After Tiger King became a runaway success at the onset of the pandemic, the true-crime story within became one of the hottest subjects in Hollywood. Studios seemed to be green-lighting adjacent projects left and right, including executives at NBC. The network managed to land SNL mainstay Kate McKinnon as their Carole Baskin in a fictional series based on the docuseries.
"I'm honored that they would pick somebody so beautiful and so talented, but they're going to have to put a lot of makeup on that young woman to make her look like a 60-year-old lady," Baskin tells us.
That's when she expresses relief that she's heard the fictional takes on the situation will be more truthful to her situation.
"I am happy about the fact that everything that I have read so far says that they're going to follow the same narratives that was in the Wondery podcast because in the Wondery podcast at the end, they said, 'But here's the truth,'" she adds. "And they actually felt the truth, whereas Tiger King just never got to that part. So I'm hoping that that will be the case with whatever they do with that piece."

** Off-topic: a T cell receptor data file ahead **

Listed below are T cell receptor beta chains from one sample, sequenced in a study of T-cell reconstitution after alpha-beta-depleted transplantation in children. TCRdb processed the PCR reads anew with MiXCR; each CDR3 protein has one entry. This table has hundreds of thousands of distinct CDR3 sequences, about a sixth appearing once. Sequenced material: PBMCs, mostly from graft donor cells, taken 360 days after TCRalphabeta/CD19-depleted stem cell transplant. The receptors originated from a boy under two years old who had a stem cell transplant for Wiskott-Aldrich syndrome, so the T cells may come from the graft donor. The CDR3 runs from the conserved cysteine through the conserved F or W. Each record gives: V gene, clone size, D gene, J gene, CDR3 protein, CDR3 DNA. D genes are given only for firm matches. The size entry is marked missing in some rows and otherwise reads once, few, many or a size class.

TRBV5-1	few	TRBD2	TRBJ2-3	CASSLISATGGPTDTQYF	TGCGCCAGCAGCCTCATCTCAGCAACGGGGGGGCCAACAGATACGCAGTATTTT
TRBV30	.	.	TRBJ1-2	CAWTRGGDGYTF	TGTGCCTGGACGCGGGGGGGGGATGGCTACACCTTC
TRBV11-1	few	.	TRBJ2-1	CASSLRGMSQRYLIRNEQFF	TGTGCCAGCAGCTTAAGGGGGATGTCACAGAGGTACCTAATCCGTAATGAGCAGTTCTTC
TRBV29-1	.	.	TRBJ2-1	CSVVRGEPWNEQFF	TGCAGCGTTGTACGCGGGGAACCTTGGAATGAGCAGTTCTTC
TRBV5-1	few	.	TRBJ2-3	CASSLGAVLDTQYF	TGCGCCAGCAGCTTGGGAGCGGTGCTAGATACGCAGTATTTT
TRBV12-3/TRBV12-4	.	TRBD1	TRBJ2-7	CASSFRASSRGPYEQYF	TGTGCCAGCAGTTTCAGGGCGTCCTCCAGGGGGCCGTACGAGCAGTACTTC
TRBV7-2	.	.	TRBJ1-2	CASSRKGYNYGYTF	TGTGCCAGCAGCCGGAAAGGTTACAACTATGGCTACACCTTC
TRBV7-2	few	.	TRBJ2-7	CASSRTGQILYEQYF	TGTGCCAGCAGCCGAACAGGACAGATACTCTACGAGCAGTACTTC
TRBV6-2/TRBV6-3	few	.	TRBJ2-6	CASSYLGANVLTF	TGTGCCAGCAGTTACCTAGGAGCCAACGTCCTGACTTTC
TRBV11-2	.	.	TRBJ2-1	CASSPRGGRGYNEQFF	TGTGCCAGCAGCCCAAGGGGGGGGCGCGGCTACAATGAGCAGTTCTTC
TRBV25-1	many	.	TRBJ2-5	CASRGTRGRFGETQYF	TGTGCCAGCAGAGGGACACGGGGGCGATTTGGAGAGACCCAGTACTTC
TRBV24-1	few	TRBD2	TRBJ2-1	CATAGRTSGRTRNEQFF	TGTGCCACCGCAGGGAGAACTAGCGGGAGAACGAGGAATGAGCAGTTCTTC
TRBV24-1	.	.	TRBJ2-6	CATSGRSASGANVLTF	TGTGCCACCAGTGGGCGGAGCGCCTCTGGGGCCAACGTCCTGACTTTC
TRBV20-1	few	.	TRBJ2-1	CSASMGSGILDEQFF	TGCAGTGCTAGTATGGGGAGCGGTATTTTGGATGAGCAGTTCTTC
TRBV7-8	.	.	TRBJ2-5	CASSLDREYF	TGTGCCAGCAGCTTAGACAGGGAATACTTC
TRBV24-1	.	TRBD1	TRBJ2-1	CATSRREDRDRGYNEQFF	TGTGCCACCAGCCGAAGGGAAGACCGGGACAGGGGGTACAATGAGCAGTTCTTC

In the same conversation, Baskin revealed she had to hire security shortly after Tiger King was released due to threats made against her and Big Cat Rescue across social media after Tiger King first premiered. She admits she does have a slight concern that some of that will resurface once these fictional projects eventually come to life.
"Of course there is the concern," Baskin tells us ."Because Tiger King was so popular and so financially lucrative to everybody involved, I am worried that people won't care about what the truth is and will be more motivated by fame and by finances to just duplicate what worked before."
Tiger King: Murder, Mayhem, and Madness is now streaming on Netflix.
Cover photo by Kelsey McNeal/ABC and Will Heath/NBC/NBCU Photo Bank